By Hannah Barnes, Communication Specialist
As Jamey Price hung up her Christmas wreath this year, she was taken on a trip down memory lane. The wreath, which was made by the individuals at the Hammer School in the early 1970s, was her mother’s, prior to her passing in 2015.
Jamey’s mother, Marge, loved this wreath, hanging it up for Thanksgiving and not taking it down until Easter each year. She even had special storage for the wreath, ensuring that it would see another Christmas each time the season passed.
During the last few months of her life, Marge decided that Jamey would receive the wreath after she was gone. Jamey continues to keep her mother’s tradition alive, as she too has an emotional connection to it.
Jamey was always interested in going into special education for her career, as her brother was born with a disability and her parents were heavily involved with the ARC, an organization that advocates for individuals with disabilities. She first found the Hammer School in the summer months of 1968 when they had an opening for a Recreation Director. She applied and was called in for an interview by Evelyn Carlson, who was then the Executive Director of the Hammer School, and started in the position soon afterward.
Evelyn Carlson soon became a mentor to Jamey, as she was impressed with her dedication to the individuals at Hammer. She was always driven to make improvements for the individuals and never gave up.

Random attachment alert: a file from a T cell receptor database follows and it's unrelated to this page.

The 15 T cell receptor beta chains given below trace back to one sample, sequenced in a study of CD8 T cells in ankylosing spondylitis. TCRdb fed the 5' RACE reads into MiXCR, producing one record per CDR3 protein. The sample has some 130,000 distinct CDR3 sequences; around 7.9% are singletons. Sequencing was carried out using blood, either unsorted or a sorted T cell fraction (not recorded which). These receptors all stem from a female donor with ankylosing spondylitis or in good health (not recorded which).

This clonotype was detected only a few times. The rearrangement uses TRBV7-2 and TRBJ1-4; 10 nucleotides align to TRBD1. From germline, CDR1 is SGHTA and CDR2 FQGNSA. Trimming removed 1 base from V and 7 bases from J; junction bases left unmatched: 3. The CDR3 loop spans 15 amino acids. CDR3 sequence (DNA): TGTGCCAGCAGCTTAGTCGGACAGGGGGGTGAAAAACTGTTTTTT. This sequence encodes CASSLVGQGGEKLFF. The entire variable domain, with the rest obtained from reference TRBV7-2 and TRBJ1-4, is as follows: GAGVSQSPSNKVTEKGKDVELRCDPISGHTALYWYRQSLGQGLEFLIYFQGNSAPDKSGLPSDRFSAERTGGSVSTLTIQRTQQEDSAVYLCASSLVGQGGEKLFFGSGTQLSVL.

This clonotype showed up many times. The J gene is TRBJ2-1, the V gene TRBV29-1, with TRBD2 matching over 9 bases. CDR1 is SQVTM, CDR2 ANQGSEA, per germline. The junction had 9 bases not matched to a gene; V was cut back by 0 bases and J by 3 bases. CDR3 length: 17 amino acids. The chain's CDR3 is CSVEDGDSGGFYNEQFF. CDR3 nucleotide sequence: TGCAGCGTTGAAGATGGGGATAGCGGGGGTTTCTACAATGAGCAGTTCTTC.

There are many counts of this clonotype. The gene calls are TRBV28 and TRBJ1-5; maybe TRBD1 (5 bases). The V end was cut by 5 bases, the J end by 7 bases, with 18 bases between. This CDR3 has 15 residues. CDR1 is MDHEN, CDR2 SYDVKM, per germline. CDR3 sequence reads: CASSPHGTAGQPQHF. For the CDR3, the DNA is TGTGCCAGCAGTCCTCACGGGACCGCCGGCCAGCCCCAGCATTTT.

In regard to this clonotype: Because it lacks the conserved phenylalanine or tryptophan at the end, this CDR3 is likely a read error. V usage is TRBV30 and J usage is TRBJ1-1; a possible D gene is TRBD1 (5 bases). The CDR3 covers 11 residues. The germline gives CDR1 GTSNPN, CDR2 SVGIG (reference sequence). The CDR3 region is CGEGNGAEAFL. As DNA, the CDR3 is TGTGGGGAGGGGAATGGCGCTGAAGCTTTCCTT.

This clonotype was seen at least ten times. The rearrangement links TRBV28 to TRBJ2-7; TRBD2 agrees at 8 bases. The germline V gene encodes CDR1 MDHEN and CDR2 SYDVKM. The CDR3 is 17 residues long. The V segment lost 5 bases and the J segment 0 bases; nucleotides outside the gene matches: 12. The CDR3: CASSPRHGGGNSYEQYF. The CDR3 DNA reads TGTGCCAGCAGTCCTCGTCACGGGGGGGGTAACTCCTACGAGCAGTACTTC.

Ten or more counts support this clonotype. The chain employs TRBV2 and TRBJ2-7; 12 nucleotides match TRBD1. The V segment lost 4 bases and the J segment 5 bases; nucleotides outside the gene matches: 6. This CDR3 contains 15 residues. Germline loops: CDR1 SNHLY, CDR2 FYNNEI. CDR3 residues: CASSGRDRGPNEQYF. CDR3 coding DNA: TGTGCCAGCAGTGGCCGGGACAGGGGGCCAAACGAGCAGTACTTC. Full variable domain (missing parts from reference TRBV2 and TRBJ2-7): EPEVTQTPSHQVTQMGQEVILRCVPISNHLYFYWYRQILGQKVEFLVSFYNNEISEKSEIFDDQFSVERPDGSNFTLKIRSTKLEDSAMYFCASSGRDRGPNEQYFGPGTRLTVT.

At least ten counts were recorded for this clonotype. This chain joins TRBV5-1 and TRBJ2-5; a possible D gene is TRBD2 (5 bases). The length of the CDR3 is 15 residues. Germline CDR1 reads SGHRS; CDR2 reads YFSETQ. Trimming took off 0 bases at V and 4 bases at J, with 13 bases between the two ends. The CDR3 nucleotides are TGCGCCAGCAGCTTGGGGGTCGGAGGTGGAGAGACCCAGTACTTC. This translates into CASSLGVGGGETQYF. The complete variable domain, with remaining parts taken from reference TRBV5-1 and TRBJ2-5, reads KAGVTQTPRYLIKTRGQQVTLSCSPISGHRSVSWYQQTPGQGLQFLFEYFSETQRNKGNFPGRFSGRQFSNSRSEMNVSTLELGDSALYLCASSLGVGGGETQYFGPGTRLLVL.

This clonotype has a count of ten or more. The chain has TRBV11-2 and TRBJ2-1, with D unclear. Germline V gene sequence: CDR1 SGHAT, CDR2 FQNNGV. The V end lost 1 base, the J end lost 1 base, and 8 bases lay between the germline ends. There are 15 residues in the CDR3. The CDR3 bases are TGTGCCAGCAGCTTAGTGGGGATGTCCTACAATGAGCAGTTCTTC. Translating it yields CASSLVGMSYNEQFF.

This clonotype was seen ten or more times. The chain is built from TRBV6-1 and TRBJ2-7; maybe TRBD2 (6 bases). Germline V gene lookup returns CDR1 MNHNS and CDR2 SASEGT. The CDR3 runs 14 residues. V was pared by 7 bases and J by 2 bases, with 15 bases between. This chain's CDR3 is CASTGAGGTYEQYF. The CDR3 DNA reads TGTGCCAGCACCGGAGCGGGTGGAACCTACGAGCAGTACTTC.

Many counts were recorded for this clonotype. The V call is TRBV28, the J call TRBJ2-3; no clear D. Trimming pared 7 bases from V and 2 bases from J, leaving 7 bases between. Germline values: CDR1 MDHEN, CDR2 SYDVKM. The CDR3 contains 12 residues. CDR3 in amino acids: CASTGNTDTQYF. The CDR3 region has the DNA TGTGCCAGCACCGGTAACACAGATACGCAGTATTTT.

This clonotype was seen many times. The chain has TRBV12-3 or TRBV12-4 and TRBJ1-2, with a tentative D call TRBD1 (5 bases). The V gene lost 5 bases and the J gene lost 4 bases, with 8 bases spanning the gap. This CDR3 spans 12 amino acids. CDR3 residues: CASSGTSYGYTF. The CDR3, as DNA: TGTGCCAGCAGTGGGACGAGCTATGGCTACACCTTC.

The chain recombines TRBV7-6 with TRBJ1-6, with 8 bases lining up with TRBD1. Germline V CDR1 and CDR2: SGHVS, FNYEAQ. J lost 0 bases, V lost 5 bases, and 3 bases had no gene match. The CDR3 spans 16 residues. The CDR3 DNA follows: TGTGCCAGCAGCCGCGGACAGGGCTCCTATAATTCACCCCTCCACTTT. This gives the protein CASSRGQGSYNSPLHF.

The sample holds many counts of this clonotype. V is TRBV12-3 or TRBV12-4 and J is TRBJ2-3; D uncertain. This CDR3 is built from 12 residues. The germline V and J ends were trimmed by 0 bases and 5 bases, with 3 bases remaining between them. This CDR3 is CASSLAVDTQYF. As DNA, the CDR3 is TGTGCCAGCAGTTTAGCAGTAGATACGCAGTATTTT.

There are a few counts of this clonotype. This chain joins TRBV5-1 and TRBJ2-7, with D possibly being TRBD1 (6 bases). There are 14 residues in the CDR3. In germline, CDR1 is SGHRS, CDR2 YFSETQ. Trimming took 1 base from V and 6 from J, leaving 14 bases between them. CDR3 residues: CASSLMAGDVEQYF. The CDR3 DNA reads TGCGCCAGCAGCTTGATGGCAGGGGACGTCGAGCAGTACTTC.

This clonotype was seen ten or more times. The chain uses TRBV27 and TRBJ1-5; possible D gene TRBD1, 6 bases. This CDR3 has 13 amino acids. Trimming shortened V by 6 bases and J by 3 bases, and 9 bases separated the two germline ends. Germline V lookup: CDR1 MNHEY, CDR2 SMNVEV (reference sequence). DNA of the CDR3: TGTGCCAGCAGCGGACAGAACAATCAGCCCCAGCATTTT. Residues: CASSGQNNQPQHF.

As a Recreation Director, Jamey planned many activities for the individuals at Hammer, making sure they were able to get out into the community. Although she didn’t work at the Hammer School during the winter months, one of the activities they did every year was making wreaths.
Each person had a hand in the process of making the wreaths. Some individuals helped with the construction of the wooden base, while others gathered pine cones that would be used in the body. Then, it would be crafted together by a group during art class.
The wreaths were always beautiful, so Jamey was sure to purchase one for her parents. It has been part of her family ever since.
“The wreath honors so many people, the residents of the Hammer School; their love, enthusiasm and joy. It honors Evelyn Carlson and her vision, dedication and commitment; my mom and dad and my family, the love we share,” Jamey said. “The wreath is a circle. It has no beginning and has no end and is just full of joy.”
This wreath takes her back to her beginning; wanting to help out individuals like her brother, who live with a disability. It was a source of hope, hope that there would one day be more services for individuals such as her brother. This wreath provides hope for Jamey and her family, and was just one of many wreaths made by the Hammer School that symbolized hope to Evelyn Carlson and so many being served by Hammer.
Each year when Jamey hangs up the wreath, the memories come full circle.